Prostate cancer is the second most frequently diagnosed cancer among men worldwide [31]. LGR4 plays an important role in prostate cancer progression. Luo et al. showed for the first time that high expression of LGR4 is associated with a shorter time of recurrence in patients with prostate cancer [40]. LGR4 inhibition decreases proliferation, invasion, migration, EMT processes, metastasis, and increases apoptosis of prostate cancer cells. Likewise, LGR4 over-expression increases tumorigenesis and decreases apoptosis. Interestingly, LGR4 inhibition affects tumorigenic capacity and metastasis in vivo in a prostate cancer murine model [37][33][40][41][42].
    Liang et al., in 2015, showed that over-expression of LGR4 is associated with the up-regulation of Akt, a key effector of the PI3K/AKT signaling pathway, promoting tumor growth [41]. Recent evidence has shown that LGR4 over-expression increased the expression level of the androgen receptor, a transcription factor that controls PSA transcription and plays essential roles in prostate cancer progression. Interestingly, LGR4 facilitated the interaction of Jmjd2a, a histone demethylase of dimethylated lysine 9 H3, with the androgen receptor (AR) to increase PSA transcription [42].
    A recent study showed that radiation treatment enhances the expression of both LGR4 and its ligands in AR-positive and negative prostate cancer cells. Remarkably, LGR4 inhibition confers radiation sensitivity only in AR-positive prostate cancer by regulating the activation of CREB1, a transcription factor that promotes DNA repair [43].
    It is interesting to note that LGR4 expression can also be targeted by some microRNAs in prostate cancer cells. Li et al. showed that the expression of miR228 disrupts IL6-mediated prostate cancer tumorigenesis via suppression of LGR4 expression [37]. MiR-137 also directly targets LGR4 and inhibits migration, invasion, and EMT through the EGFR/ERK signaling pathway [38].

    4.6. Skin Cancer

    LGR4 plays crucial roles in skin carcinogenesis and melanoma development. LGR4 is over-expressed in melanoma cells; however, it is barely expressed in squamous and basal cell carcinomas [44][45]. LGR4-deficient mice show retarded skin tumors and smaller tumor structures compared to wild-type mice. LGR4 deficiency reduces hyperplasia and keratinocyte proliferation by decreasing the Wnt/β-catenin and MEK/ERK signaling pathway [45]. Strikingly, LGR4 activity has also been shown to enhance keratinocyte proliferation via EGFR/ERK/STAT3 signaling [46]. Recent evidence has shown that LGR4 expression is regulated by mir-34a. Overexpression of mir-34a attenuates migration, invasion, and EMT by decreasing LGR4 expression, which regulates the expression of the matrix metalloproteinase 2 (MMP2) in melanoma cell lines [44].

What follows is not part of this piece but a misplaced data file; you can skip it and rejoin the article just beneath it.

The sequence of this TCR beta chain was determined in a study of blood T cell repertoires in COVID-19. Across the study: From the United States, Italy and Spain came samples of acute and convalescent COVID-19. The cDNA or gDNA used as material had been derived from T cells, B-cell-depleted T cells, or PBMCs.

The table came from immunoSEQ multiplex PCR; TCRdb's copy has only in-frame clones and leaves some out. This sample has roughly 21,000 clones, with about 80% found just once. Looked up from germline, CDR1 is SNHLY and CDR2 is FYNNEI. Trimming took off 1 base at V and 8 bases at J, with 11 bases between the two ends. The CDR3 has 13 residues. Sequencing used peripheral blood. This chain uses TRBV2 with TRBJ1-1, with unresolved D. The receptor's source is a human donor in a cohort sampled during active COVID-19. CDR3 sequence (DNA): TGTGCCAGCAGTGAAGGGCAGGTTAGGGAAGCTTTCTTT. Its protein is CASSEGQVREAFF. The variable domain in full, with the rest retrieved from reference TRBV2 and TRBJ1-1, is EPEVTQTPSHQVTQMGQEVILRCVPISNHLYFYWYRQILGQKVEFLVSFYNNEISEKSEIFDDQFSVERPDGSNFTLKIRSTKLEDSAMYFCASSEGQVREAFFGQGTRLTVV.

4.7. Other Cancers

    Overexpression of LGR4 has also been observed in glioblastoma, osteosarcoma, gastric, ovarian, and thyroid carcinomas [47][48][49][50][51][52]. Interestingly, high levels of LGR4 can promote the proliferation of glioma and gastric cancer cells, probably due to Wnt/β-catenin activity [33][47]. Moreover, high levels of LGR4 have been associated with poor overall survival and recurrence-free survival in ovarian cancer [49]. In thyroid cancer, upregulation of the LGR4/RSPO2 pathway leads to tumor aggressiveness, promoting cell proliferation and migration through the Wnt/β-catenin pathway and MAPK/ERK1/2 signaling [48]. In osteosarcoma, Liu et al. showed that STAT3 binds to the LGR4 promoter region in response to IL-6 and promotes its transcription [50].
    A recent study associated the role of LGR4 with the regulation of immune cells in the tumoral microenvironment. LGR4 can promote tumor-associated macrophages (TAMs) M2 polarization due to the activity of RSPOs/LGR4/ERK/STAT3 signaling. TAMs are the largest leukocyte population found in the tumoral microenvironment. These cells have high plasticity and can polarize to M1-macrophages with pro-immunological activity, or M2-macrophages with immunosuppressive activity and a role in tumor immune evasion. Researchers showed that RSPOs/LGR4-inhibition with a soluble LGR4 extracellular domain (LGR4-ECD) or an RSPOs neutralizing antibody attenuates M2-TAMs polarization and it enhances the anti-tumor activity of CD8+ T-cells [53].

    This entry is adapted from 10.3390/ijms22094690